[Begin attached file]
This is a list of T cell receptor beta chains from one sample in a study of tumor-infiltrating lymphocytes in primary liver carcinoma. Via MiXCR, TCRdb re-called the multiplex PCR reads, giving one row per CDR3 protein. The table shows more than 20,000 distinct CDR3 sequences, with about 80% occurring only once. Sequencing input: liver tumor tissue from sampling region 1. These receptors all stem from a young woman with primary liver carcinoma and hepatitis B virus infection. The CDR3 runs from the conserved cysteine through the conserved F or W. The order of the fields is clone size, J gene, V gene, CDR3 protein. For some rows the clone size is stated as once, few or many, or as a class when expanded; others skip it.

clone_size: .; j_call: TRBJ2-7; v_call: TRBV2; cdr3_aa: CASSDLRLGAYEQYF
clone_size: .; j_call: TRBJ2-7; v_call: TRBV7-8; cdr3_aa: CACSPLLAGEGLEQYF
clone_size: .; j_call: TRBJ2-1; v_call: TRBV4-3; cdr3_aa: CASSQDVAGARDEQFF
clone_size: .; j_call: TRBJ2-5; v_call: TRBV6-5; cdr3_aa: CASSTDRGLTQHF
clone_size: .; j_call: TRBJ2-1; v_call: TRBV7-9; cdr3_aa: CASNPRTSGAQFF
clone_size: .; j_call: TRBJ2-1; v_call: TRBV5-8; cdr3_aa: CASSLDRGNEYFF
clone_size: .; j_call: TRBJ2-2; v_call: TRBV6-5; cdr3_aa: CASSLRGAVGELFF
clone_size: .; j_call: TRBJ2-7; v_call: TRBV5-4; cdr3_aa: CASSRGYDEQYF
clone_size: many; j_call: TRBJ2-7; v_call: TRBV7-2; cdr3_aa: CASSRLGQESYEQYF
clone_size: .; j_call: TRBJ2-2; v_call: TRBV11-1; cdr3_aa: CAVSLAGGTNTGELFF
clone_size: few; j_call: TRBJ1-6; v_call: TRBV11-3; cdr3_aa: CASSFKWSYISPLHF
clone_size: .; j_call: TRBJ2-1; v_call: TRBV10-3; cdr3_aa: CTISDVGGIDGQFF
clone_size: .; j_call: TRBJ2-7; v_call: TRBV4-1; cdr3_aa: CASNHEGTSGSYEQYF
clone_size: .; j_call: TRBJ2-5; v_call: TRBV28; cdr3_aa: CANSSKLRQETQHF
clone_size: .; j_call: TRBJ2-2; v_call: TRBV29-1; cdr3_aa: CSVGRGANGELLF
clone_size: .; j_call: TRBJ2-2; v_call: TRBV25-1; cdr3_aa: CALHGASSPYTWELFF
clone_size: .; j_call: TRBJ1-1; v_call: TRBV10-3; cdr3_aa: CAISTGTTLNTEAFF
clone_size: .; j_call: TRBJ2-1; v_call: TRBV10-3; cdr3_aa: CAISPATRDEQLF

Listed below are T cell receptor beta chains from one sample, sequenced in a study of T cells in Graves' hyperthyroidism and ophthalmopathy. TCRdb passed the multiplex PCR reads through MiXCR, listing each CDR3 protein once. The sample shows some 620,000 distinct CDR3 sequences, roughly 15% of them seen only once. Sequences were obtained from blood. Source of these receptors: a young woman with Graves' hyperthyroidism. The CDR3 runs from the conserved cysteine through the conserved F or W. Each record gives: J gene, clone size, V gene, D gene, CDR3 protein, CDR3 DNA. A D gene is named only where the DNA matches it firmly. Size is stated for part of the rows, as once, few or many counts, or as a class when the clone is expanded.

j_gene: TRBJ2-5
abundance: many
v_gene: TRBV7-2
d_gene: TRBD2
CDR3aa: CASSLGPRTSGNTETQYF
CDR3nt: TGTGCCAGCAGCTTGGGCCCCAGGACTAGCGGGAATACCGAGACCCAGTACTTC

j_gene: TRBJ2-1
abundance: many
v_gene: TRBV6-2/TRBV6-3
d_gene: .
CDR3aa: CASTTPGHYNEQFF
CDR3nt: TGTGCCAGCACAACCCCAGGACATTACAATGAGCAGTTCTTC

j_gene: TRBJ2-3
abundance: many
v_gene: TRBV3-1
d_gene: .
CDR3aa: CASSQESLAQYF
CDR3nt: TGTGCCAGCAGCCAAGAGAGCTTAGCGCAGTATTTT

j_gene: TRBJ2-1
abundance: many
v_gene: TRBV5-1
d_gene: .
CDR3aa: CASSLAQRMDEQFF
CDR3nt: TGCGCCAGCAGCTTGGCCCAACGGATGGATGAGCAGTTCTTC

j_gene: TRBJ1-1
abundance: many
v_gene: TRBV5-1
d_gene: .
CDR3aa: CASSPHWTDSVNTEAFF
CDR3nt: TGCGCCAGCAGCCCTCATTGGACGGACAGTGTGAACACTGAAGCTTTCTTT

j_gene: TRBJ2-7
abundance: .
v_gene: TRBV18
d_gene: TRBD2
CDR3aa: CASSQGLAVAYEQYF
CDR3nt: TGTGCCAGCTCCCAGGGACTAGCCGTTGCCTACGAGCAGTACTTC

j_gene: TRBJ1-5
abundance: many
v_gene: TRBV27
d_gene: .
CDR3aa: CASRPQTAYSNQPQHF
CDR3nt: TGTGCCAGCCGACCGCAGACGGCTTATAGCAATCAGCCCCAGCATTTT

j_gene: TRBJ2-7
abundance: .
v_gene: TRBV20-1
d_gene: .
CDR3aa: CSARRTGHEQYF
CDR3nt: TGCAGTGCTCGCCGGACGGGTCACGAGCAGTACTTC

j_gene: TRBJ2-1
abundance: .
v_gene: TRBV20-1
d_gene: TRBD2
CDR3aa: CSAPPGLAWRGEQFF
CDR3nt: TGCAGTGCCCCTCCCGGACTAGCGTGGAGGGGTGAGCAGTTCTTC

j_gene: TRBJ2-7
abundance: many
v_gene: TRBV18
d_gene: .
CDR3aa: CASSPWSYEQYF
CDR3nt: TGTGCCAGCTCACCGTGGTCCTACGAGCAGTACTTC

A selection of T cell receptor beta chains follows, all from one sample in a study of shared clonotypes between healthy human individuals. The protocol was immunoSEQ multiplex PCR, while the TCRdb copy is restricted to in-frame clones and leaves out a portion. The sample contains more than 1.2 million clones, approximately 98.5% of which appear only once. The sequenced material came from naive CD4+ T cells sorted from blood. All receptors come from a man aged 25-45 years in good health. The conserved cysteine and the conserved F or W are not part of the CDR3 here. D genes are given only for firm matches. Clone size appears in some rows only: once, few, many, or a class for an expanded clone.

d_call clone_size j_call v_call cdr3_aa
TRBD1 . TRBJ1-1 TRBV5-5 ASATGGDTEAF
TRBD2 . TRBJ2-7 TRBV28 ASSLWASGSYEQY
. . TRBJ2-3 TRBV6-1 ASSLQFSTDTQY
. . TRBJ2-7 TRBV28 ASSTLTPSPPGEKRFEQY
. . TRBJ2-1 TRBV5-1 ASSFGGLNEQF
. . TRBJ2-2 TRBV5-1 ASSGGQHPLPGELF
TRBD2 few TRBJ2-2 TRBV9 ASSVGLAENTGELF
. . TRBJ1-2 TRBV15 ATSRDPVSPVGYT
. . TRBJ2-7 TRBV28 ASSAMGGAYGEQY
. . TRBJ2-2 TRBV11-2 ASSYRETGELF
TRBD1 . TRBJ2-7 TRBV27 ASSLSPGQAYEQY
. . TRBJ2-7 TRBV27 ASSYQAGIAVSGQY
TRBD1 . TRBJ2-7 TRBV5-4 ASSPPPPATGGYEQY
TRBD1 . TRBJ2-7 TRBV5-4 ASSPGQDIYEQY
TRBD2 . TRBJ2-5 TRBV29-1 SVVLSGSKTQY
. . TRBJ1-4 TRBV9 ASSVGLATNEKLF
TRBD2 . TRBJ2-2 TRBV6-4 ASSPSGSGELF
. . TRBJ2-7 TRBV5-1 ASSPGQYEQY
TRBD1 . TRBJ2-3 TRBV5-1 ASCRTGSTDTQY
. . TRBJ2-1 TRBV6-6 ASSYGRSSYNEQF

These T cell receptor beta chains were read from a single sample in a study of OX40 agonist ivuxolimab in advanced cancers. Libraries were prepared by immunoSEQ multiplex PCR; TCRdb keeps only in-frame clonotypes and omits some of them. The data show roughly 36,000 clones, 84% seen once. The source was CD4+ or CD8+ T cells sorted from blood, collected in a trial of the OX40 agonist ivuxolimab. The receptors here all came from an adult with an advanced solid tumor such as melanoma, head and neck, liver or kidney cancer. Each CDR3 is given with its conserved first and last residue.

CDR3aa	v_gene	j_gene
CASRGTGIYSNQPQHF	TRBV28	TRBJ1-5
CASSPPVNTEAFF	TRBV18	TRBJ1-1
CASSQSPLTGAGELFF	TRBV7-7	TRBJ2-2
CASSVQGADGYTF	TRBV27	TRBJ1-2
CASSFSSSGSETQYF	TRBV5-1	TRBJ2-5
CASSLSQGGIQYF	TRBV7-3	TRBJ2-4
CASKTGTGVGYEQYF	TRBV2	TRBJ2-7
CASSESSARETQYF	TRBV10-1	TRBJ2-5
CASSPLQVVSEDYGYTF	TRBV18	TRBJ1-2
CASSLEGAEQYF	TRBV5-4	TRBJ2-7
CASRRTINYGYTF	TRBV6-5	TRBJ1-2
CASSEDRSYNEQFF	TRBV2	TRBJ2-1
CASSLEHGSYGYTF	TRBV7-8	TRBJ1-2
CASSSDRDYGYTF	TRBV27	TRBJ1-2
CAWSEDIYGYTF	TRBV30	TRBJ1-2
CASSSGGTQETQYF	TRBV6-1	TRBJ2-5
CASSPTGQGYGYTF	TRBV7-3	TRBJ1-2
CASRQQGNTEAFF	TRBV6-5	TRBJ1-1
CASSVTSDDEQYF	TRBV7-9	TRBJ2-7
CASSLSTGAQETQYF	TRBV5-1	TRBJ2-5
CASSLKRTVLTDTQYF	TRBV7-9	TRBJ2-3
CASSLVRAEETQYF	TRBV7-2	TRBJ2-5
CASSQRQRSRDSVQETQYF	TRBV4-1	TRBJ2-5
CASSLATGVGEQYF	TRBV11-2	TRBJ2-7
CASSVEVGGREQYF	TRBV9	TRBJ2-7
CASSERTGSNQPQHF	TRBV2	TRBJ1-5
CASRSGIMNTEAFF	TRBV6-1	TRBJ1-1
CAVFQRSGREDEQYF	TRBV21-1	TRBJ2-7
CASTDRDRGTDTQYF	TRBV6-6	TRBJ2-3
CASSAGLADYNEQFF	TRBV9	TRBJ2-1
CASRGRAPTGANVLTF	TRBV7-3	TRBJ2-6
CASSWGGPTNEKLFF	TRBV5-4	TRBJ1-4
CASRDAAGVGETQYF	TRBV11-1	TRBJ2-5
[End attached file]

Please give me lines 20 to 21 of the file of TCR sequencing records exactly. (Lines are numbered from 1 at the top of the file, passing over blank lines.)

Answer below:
Listed below are T cell receptor beta chains from one sample, sequenced in a study of T cells in Graves' hyperthyroidism and ophthalmopathy. TCRdb passed the multiplex PCR reads through MiXCR, listing each CDR3 protein once. The sample shows some 620,000 distinct CDR3 sequences, roughly 15% of them seen only once. Sequences were obtained from blood. Source of these receptors: a young woman with Graves' hyperthyroidism. The CDR3 runs from the conserved cysteine through the conserved F or W. Each record gives: J gene, clone size, V gene, D gene, CDR3 protein, CDR3 DNA. A D gene is named only where the DNA matches it firmly. Size is stated for part of the rows, as once, few or many counts, or as a class when the clone is expanded.

j_gene: TRBJ2-5